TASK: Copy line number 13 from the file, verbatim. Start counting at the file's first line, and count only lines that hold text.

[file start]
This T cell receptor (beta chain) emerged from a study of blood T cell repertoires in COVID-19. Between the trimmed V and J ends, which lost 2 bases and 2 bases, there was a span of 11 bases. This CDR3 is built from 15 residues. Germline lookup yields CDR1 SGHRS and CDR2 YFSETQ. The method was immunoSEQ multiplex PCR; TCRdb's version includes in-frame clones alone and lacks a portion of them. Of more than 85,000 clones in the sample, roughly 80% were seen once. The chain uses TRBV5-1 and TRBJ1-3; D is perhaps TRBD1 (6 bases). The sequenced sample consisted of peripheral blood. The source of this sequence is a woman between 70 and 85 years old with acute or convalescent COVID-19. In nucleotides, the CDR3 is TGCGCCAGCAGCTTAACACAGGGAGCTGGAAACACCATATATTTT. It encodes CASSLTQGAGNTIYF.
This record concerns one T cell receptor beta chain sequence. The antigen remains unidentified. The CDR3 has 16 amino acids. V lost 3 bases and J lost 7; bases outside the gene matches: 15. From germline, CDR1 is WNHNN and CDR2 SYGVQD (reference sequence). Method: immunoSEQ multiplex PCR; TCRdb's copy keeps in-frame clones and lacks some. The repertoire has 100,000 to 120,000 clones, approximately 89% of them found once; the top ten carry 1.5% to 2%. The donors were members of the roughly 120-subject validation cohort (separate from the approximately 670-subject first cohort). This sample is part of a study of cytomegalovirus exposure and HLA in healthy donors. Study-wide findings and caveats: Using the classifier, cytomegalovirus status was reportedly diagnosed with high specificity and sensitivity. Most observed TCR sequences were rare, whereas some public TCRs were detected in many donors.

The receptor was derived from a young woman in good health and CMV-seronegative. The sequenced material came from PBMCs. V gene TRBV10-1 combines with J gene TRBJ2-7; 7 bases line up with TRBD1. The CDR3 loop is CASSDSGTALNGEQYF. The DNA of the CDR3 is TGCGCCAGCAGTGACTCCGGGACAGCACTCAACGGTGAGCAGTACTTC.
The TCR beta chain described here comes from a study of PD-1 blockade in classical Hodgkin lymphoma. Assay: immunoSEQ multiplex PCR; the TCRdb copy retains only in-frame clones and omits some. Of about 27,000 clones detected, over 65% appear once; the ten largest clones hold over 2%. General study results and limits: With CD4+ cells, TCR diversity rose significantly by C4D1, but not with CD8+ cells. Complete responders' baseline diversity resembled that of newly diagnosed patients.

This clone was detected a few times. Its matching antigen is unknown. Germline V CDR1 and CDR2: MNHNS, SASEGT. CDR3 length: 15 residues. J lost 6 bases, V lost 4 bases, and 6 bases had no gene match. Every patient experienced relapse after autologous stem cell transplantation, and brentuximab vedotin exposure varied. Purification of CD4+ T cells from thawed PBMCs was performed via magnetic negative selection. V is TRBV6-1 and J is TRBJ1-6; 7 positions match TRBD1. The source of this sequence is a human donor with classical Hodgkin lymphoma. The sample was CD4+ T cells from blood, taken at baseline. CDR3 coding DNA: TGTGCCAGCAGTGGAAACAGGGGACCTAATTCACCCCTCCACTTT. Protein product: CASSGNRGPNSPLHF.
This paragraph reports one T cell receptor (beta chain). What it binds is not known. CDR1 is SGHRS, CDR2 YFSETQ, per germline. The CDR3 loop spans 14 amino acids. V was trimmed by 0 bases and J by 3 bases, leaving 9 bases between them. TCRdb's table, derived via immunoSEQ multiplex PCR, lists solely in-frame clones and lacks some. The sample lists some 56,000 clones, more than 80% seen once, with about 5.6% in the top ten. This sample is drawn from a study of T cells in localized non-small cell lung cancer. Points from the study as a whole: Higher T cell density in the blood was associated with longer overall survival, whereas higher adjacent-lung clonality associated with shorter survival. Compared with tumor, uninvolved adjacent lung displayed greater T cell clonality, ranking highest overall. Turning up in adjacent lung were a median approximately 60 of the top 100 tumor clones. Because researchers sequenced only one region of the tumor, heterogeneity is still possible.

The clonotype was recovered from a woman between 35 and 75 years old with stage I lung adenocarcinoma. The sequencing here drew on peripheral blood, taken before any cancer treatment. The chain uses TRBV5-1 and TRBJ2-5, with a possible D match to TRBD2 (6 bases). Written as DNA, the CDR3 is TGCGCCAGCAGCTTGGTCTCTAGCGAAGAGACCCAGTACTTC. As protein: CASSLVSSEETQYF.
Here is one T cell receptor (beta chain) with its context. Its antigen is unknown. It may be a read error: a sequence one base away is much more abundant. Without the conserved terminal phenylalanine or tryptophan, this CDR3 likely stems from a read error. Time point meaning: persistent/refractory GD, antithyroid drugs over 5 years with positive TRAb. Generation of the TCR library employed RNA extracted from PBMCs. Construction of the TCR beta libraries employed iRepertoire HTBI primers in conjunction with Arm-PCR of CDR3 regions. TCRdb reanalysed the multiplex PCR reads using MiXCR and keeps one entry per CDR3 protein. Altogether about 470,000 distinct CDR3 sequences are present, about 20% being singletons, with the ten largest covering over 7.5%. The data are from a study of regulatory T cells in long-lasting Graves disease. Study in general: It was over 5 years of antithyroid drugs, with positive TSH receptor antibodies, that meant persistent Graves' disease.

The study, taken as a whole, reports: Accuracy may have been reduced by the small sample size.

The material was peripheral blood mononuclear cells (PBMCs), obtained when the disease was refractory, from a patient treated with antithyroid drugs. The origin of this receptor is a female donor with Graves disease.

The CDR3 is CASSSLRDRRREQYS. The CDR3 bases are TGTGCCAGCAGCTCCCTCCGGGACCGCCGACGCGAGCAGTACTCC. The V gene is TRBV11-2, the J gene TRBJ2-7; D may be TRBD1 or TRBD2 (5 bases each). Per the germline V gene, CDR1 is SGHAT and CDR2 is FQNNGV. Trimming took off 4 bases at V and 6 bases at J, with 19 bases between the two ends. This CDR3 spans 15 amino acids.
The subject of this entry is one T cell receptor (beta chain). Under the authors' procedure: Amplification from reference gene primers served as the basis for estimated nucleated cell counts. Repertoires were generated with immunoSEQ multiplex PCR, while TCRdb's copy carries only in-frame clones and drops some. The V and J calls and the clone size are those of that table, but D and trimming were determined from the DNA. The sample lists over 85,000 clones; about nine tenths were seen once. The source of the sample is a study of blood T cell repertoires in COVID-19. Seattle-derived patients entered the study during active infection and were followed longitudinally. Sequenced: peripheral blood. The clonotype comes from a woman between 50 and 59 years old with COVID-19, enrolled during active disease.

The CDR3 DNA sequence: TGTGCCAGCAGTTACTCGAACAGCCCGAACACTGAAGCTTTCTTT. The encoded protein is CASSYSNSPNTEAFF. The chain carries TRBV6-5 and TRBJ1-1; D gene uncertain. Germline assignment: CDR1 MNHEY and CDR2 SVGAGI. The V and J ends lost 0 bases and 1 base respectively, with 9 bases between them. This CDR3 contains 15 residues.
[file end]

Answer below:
The CDR3 DNA sequence: TGTGCCAGCAGTTACTCGAACAGCCCGAACACTGAAGCTTTCTTT. The encoded protein is CASSYSNSPNTEAFF. The chain carries TRBV6-5 and TRBJ1-1; D gene uncertain. Germline assignment: CDR1 MNHEY and CDR2 SVGAGI. The V and J ends lost 0 bases and 1 base respectively, with 9 bases between them. This CDR3 contains 15 residues.